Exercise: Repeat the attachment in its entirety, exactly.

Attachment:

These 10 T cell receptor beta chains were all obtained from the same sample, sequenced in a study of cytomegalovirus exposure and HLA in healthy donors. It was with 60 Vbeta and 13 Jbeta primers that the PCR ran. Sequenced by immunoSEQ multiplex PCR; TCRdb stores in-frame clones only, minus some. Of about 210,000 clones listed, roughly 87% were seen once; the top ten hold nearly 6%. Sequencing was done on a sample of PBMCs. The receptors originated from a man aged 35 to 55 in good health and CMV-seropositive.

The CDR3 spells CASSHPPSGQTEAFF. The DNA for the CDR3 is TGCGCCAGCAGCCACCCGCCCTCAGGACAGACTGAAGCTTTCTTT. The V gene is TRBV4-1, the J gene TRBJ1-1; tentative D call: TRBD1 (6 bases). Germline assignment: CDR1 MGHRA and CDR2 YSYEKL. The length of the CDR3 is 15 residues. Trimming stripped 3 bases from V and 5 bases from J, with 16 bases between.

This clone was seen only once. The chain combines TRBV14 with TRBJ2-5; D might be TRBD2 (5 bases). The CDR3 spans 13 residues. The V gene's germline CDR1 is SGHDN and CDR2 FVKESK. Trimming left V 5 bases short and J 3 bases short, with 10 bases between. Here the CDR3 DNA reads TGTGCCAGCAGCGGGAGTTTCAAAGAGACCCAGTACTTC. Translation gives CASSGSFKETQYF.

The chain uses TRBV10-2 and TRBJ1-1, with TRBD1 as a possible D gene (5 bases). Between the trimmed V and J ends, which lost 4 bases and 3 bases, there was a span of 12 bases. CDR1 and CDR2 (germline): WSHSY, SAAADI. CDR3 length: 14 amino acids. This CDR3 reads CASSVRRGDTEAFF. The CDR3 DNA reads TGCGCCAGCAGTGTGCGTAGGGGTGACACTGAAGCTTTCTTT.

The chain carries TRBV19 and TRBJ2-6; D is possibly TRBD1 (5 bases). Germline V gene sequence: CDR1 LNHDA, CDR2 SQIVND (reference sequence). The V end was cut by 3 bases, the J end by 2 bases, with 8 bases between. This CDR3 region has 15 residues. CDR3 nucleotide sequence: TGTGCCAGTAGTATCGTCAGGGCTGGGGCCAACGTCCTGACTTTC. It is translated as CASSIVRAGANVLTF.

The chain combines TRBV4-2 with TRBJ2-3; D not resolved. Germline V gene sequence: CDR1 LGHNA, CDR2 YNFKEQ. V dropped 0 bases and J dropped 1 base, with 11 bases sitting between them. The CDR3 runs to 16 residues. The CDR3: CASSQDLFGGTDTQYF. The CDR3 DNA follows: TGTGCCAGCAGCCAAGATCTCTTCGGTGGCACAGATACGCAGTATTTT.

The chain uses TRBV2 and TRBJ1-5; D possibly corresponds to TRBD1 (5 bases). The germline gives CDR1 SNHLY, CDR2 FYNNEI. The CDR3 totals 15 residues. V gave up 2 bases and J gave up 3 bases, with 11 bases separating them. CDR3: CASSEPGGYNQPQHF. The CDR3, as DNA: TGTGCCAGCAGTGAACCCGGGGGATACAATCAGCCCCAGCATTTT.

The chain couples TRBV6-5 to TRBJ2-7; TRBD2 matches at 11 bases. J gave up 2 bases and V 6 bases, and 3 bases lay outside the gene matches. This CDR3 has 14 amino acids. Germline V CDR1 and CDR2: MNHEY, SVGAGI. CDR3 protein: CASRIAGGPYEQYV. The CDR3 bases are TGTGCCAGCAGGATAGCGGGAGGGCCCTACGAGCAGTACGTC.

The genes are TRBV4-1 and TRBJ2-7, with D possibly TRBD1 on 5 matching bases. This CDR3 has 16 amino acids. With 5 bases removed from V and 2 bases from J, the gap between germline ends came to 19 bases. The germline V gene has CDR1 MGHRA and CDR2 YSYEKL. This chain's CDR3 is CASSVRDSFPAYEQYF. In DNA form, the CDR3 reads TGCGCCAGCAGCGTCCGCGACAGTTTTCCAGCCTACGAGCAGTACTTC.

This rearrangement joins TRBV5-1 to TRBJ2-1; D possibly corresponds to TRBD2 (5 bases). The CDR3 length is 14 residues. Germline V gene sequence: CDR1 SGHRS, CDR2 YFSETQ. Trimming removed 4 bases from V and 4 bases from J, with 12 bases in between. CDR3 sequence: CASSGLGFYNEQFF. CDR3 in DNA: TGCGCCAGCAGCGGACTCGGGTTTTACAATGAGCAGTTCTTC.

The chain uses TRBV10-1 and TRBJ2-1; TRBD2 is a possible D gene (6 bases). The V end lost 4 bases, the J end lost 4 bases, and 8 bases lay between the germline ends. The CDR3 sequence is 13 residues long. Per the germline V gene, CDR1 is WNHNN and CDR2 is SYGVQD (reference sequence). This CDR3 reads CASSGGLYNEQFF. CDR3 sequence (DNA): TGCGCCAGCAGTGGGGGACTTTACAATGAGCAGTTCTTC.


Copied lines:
These 10 T cell receptor beta chains were all obtained from the same sample, sequenced in a study of cytomegalovirus exposure and HLA in healthy donors. It was with 60 Vbeta and 13 Jbeta primers that the PCR ran. Sequenced by immunoSEQ multiplex PCR; TCRdb stores in-frame clones only, minus some. Of about 210,000 clones listed, roughly 87% were seen once; the top ten hold nearly 6%. Sequencing was done on a sample of PBMCs. The receptors originated from a man aged 35 to 55 in good health and CMV-seropositive.

The CDR3 spells CASSHPPSGQTEAFF. The DNA for the CDR3 is TGCGCCAGCAGCCACCCGCCCTCAGGACAGACTGAAGCTTTCTTT. The V gene is TRBV4-1, the J gene TRBJ1-1; tentative D call: TRBD1 (6 bases). Germline assignment: CDR1 MGHRA and CDR2 YSYEKL. The length of the CDR3 is 15 residues. Trimming stripped 3 bases from V and 5 bases from J, with 16 bases between.

This clone was seen only once. The chain combines TRBV14 with TRBJ2-5; D might be TRBD2 (5 bases). The CDR3 spans 13 residues. The V gene's germline CDR1 is SGHDN and CDR2 FVKESK. Trimming left V 5 bases short and J 3 bases short, with 10 bases between. Here the CDR3 DNA reads TGTGCCAGCAGCGGGAGTTTCAAAGAGACCCAGTACTTC. Translation gives CASSGSFKETQYF.

The chain uses TRBV10-2 and TRBJ1-1, with TRBD1 as a possible D gene (5 bases). Between the trimmed V and J ends, which lost 4 bases and 3 bases, there was a span of 12 bases. CDR1 and CDR2 (germline): WSHSY, SAAADI. CDR3 length: 14 amino acids. This CDR3 reads CASSVRRGDTEAFF. The CDR3 DNA reads TGCGCCAGCAGTGTGCGTAGGGGTGACACTGAAGCTTTCTTT.

The chain carries TRBV19 and TRBJ2-6; D is possibly TRBD1 (5 bases). Germline V gene sequence: CDR1 LNHDA, CDR2 SQIVND (reference sequence). The V end was cut by 3 bases, the J end by 2 bases, with 8 bases between. This CDR3 region has 15 residues. CDR3 nucleotide sequence: TGTGCCAGTAGTATCGTCAGGGCTGGGGCCAACGTCCTGACTTTC. It is translated as CASSIVRAGANVLTF.

The chain combines TRBV4-2 with TRBJ2-3; D not resolved. Germline V gene sequence: CDR1 LGHNA, CDR2 YNFKEQ. V dropped 0 bases and J dropped 1 base, with 11 bases sitting between them. The CDR3 runs to 16 residues. The CDR3: CASSQDLFGGTDTQYF. The CDR3 DNA follows: TGTGCCAGCAGCCAAGATCTCTTCGGTGGCACAGATACGCAGTATTTT.

The chain uses TRBV2 and TRBJ1-5; D possibly corresponds to TRBD1 (5 bases). The germline gives CDR1 SNHLY, CDR2 FYNNEI. The CDR3 totals 15 residues. V gave up 2 bases and J gave up 3 bases, with 11 bases separating them. CDR3: CASSEPGGYNQPQHF. The CDR3, as DNA: TGTGCCAGCAGTGAACCCGGGGGATACAATCAGCCCCAGCATTTT.

The chain couples TRBV6-5 to TRBJ2-7; TRBD2 matches at 11 bases. J gave up 2 bases and V 6 bases, and 3 bases lay outside the gene matches. This CDR3 has 14 amino acids. Germline V CDR1 and CDR2: MNHEY, SVGAGI. CDR3 protein: CASRIAGGPYEQYV. The CDR3 bases are TGTGCCAGCAGGATAGCGGGAGGGCCCTACGAGCAGTACGTC.

The genes are TRBV4-1 and TRBJ2-7, with D possibly TRBD1 on 5 matching bases. This CDR3 has 16 amino acids. With 5 bases removed from V and 2 bases from J, the gap between germline ends came to 19 bases. The germline V gene has CDR1 MGHRA and CDR2 YSYEKL. This chain's CDR3 is CASSVRDSFPAYEQYF. In DNA form, the CDR3 reads TGCGCCAGCAGCGTCCGCGACAGTTTTCCAGCCTACGAGCAGTACTTC.

This rearrangement joins TRBV5-1 to TRBJ2-1; D possibly corresponds to TRBD2 (5 bases). The CDR3 length is 14 residues. Germline V gene sequence: CDR1 SGHRS, CDR2 YFSETQ. Trimming removed 4 bases from V and 4 bases from J, with 12 bases in between. CDR3 sequence: CASSGLGFYNEQFF. CDR3 in DNA: TGCGCCAGCAGCGGACTCGGGTTTTACAATGAGCAGTTCTTC.

The chain uses TRBV10-1 and TRBJ2-1; TRBD2 is a possible D gene (6 bases). The V end lost 4 bases, the J end lost 4 bases, and 8 bases lay between the germline ends. The CDR3 sequence is 13 residues long. Per the germline V gene, CDR1 is WNHNN and CDR2 is SYGVQD (reference sequence). This CDR3 reads CASSGGLYNEQFF. CDR3 sequence (DNA): TGCGCCAGCAGTGGGGGACTTTACAATGAGCAGTTCTTC.